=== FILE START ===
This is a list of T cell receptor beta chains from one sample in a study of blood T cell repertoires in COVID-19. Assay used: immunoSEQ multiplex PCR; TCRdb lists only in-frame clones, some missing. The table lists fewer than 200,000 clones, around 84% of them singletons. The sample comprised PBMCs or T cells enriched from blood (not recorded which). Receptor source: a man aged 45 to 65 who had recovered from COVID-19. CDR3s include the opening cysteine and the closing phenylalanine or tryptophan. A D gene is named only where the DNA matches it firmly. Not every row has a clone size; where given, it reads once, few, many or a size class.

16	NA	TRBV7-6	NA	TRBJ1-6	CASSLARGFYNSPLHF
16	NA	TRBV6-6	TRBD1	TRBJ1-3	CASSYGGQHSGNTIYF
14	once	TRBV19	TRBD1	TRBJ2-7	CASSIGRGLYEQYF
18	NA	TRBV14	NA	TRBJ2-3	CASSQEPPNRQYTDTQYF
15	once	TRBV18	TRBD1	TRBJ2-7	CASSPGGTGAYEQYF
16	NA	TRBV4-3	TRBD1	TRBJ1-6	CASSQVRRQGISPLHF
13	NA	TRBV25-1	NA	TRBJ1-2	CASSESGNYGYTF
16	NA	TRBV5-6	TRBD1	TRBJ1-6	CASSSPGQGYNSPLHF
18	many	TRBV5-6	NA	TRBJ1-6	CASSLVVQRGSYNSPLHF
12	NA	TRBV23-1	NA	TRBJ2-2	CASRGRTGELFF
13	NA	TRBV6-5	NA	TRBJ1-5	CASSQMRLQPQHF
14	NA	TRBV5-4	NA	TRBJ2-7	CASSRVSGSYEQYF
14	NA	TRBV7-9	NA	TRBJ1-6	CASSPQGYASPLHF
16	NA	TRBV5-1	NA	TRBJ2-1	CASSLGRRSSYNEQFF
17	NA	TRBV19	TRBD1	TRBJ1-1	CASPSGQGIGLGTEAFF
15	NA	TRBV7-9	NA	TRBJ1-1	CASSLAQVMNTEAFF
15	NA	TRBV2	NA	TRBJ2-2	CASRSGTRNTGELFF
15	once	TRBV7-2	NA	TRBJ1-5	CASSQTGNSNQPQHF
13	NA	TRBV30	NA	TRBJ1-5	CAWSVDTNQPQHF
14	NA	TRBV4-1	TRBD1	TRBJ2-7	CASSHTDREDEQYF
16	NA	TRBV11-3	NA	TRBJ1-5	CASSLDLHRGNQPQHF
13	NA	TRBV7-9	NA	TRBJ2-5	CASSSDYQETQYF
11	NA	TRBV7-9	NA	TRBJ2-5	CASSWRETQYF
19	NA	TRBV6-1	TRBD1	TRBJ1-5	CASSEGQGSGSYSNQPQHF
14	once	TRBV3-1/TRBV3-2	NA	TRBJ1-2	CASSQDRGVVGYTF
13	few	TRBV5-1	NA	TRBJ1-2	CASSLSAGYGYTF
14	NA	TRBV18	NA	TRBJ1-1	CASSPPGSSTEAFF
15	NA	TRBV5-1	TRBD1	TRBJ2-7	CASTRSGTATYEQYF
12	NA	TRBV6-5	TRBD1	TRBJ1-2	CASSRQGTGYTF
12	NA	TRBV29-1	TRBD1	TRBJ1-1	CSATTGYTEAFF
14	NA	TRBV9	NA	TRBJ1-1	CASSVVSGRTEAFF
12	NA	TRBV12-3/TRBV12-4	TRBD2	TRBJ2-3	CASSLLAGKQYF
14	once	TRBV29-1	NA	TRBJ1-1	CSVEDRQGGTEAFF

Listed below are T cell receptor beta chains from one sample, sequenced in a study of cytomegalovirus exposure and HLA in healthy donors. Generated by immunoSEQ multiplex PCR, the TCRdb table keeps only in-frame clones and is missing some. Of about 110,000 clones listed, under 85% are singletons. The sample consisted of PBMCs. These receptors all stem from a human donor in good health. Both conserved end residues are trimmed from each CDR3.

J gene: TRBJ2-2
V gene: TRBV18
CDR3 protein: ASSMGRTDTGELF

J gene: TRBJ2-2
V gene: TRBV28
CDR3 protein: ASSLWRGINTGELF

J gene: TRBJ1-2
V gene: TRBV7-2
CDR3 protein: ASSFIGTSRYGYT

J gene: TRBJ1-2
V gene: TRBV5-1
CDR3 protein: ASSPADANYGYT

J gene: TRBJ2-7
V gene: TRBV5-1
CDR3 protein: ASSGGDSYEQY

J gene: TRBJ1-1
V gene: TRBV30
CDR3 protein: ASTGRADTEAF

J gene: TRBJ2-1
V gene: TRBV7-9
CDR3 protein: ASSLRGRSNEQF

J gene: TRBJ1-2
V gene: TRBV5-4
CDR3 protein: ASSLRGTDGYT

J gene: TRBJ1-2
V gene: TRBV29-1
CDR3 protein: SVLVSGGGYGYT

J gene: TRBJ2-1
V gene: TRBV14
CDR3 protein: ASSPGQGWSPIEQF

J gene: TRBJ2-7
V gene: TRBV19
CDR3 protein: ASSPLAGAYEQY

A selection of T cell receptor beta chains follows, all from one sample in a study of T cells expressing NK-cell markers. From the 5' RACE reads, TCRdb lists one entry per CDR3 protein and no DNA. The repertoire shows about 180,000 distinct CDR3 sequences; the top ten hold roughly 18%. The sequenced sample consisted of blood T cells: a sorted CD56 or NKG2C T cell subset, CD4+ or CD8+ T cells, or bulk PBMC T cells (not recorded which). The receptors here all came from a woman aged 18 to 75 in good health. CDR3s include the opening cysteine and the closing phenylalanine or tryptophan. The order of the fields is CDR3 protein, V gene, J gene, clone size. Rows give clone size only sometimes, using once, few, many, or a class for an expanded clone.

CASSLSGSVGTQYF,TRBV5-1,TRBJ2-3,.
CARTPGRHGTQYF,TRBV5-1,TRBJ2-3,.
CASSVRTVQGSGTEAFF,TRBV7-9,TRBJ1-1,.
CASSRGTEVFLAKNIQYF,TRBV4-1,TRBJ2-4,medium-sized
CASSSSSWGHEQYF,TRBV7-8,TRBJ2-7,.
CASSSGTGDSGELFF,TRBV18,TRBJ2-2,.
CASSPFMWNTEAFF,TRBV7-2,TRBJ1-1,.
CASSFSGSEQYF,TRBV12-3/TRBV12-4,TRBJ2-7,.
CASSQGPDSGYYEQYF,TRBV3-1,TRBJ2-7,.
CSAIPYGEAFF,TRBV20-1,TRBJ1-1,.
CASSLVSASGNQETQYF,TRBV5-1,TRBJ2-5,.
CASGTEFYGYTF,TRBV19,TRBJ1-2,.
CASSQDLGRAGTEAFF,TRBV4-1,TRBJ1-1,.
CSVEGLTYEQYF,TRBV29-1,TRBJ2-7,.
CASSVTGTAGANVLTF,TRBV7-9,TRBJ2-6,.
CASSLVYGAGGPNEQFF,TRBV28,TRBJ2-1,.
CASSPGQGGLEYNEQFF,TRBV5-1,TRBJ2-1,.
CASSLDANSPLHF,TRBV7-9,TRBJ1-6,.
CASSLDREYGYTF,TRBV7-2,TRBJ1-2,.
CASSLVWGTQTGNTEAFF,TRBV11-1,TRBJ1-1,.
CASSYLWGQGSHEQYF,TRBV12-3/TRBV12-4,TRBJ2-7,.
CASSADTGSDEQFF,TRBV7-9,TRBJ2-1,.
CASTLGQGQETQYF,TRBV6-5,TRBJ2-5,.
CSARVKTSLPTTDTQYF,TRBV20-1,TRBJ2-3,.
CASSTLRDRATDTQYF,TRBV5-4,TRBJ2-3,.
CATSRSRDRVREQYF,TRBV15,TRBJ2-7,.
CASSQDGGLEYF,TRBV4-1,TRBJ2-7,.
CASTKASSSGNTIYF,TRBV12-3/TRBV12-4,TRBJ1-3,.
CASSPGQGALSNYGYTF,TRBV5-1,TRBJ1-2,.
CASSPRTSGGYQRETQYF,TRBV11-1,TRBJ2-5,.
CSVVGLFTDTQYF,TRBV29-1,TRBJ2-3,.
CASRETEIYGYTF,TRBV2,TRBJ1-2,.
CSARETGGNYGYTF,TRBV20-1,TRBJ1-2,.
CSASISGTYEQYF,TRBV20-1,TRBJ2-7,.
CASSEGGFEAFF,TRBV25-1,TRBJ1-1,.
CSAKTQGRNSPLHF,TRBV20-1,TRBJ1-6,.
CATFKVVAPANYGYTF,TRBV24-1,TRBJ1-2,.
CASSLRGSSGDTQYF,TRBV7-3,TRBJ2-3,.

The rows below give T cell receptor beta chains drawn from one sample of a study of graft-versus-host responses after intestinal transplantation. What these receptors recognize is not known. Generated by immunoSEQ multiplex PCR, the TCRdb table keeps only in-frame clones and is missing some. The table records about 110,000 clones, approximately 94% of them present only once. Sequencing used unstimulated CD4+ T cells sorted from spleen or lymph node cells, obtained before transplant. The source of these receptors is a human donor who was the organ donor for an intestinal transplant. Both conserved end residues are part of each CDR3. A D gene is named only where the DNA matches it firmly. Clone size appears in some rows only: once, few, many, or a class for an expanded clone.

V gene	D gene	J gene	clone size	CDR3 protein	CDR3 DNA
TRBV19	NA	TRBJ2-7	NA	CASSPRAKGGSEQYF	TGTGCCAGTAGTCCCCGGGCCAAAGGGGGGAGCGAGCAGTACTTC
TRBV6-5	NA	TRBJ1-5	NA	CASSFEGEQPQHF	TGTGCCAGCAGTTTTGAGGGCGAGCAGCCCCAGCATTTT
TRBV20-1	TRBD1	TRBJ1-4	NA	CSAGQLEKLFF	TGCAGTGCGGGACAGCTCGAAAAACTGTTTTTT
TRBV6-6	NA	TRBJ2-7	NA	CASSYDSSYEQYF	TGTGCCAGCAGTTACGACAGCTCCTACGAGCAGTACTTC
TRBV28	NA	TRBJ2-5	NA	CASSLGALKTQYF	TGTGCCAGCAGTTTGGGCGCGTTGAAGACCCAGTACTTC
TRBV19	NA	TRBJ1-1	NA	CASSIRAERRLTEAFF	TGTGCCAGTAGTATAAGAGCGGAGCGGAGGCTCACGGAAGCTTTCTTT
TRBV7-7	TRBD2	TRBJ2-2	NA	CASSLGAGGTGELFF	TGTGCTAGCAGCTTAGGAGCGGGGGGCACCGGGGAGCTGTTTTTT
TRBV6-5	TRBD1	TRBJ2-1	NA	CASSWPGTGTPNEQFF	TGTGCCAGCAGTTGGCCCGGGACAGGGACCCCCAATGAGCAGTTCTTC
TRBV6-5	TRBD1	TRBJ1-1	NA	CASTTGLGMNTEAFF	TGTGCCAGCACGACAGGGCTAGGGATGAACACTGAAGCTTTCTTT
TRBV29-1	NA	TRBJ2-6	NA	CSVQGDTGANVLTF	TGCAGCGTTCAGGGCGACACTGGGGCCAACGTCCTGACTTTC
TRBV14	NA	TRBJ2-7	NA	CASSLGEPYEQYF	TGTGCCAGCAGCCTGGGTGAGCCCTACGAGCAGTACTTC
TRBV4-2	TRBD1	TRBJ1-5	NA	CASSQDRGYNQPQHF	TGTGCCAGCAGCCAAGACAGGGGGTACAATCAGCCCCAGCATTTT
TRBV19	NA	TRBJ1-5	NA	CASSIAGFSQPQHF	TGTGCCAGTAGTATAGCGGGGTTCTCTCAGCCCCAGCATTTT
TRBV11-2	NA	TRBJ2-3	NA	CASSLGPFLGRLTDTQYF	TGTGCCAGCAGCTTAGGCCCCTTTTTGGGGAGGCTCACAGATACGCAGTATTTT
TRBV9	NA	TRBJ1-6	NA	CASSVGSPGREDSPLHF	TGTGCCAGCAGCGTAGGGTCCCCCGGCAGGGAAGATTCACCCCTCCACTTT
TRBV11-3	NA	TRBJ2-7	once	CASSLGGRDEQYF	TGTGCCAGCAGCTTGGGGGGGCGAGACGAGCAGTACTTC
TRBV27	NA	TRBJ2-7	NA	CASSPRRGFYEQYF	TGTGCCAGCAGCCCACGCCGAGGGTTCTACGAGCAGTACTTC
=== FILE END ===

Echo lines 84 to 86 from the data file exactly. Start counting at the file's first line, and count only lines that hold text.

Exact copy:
CASSVTGTAGANVLTF,TRBV7-9,TRBJ2-6,.
CASSLVYGAGGPNEQFF,TRBV28,TRBJ2-1,.
CASSPGQGGLEYNEQFF,TRBV5-1,TRBJ2-1,.